The Special Olympics decided to do away with their vaccine mandate on Friday for the upcoming games in Orlando a day after Florida’s threat of a $27.5 million fine for violating a state law that bans any business from requiring proof of vaccination.

They released a statement saying that their decision to lift the requirement was “based upon the Florida Department of Health’s interpretation of Florida law,” adding that “delegates who were registered for the Games but were unable to participate due to the prior vaccine requirement, now have the option to attend.”

“We don’t want to fight. We want to play,” the statement added.

One athlete that the retraction benefits is golfer Isabella Valle who has cerebral palsy, epilepsy and a shunt in her brain. She was unable to play due to being unvaccinated, even though her doctor recommended against it for health reasons.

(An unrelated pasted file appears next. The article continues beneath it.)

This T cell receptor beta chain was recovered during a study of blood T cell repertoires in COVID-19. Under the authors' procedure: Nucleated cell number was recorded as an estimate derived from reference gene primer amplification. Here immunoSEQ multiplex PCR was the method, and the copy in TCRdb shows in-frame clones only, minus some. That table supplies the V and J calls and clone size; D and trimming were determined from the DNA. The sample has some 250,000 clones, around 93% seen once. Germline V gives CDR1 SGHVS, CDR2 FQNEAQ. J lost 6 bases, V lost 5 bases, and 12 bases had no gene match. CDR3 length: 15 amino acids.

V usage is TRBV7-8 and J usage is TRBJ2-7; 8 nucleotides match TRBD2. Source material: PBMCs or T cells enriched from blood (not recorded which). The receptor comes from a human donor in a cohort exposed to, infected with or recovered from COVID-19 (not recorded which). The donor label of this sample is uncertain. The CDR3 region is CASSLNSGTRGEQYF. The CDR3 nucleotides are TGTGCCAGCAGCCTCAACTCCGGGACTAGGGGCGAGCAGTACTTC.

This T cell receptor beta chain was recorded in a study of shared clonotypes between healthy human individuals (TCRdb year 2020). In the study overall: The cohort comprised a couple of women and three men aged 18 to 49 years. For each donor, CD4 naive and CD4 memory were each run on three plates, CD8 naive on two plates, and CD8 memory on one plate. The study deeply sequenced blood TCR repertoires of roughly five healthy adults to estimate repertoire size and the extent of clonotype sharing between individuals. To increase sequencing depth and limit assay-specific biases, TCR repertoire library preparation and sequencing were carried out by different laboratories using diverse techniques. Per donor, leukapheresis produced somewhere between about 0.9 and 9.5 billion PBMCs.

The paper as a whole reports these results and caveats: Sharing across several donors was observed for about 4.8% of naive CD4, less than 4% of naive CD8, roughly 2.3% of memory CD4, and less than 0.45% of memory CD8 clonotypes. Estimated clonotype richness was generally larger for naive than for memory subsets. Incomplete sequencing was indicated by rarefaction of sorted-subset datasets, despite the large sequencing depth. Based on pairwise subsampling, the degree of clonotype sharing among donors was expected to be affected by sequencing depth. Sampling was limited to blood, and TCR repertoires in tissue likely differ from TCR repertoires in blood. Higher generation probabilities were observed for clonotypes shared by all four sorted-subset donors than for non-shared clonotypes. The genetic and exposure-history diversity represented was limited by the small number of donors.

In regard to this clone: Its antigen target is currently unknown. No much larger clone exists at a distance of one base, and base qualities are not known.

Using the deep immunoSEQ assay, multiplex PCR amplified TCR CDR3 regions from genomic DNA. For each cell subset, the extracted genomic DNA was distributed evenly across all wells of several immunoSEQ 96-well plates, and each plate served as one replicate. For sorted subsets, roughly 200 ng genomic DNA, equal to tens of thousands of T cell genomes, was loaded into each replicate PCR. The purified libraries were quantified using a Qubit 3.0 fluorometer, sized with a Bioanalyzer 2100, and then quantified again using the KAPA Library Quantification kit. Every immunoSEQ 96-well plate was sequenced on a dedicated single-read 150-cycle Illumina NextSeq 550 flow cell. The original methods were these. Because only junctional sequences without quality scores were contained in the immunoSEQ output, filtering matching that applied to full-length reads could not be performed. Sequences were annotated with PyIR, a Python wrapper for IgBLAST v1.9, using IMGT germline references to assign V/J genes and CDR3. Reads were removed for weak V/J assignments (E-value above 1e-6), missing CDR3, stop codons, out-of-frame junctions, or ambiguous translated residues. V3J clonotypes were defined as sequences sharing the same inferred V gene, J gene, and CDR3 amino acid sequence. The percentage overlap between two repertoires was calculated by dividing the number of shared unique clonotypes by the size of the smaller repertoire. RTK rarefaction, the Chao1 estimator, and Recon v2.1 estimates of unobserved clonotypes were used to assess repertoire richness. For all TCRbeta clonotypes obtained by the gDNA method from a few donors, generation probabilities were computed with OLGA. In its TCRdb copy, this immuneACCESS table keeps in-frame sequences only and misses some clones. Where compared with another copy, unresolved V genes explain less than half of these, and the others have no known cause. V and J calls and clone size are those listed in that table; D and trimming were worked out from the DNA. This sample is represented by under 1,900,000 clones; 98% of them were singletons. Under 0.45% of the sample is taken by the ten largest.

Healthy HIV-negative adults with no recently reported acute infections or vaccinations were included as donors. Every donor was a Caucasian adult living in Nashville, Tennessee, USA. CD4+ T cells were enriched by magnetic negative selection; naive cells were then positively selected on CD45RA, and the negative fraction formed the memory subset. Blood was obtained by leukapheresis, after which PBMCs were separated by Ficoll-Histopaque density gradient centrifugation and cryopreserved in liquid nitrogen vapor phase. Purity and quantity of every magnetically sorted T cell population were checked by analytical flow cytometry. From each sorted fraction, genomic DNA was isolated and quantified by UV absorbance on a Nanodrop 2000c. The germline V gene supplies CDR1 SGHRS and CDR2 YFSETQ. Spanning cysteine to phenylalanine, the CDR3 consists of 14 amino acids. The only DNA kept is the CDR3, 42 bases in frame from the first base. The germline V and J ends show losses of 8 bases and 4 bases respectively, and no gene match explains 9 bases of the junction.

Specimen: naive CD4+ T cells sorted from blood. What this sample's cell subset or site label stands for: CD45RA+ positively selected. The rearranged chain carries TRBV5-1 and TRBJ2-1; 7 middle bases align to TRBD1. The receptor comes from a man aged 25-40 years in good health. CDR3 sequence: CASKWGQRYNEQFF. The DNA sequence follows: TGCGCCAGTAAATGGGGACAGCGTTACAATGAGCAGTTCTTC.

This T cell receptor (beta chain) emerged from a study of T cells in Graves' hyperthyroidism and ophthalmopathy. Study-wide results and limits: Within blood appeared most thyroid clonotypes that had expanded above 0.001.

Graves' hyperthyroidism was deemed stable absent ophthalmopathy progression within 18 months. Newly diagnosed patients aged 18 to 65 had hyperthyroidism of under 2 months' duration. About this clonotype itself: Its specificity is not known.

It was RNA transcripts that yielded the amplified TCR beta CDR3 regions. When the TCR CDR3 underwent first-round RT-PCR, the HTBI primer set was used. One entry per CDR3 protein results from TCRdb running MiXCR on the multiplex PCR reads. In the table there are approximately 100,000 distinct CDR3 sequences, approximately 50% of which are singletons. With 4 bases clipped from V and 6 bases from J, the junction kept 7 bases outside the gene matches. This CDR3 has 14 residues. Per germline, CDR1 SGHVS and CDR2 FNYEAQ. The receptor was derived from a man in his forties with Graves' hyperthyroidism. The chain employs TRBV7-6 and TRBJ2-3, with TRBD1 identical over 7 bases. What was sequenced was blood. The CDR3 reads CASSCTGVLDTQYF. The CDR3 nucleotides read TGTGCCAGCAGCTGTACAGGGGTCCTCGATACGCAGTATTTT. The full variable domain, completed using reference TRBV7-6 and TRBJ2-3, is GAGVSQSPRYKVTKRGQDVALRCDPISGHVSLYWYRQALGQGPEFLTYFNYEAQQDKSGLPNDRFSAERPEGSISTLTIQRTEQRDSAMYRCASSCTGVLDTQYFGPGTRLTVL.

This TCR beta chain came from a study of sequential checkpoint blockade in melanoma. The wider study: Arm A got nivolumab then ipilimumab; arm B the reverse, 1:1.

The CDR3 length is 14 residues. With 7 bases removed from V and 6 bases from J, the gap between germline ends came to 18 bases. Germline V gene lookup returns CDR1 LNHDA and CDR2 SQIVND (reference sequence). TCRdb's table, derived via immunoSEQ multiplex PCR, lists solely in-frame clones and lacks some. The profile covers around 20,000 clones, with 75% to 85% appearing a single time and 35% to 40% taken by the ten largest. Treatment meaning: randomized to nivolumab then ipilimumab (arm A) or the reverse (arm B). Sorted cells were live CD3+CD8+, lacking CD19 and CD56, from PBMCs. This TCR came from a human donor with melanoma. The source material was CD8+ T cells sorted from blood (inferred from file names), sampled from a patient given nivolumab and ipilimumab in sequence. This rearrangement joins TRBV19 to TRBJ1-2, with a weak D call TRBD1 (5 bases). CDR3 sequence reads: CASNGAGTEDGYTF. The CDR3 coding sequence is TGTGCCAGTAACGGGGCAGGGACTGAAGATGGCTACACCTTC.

“We want everyone to be able to compete,” Florida Gov. Ron DeSantis (R) said at a press conference following the reversal. “Finally. we can report that all the athletes will be able to compete. This will be a relief for a lot of athletes.”

Roughly 4,000 athletes, including Valle, will be competing.

DeSantis signed a bill outlawing vaccination requirements last November, as President Joe Biden geared up to federally mandate people to be vaccinated against Covid-19.

This lifting of the mandate also comes with risks as the Centers for Disease Control and Prevention encourages the vaccine for people with disabilities, because they may be more susceptible to illnesses.

The games began on Sunday and will run through June 12.

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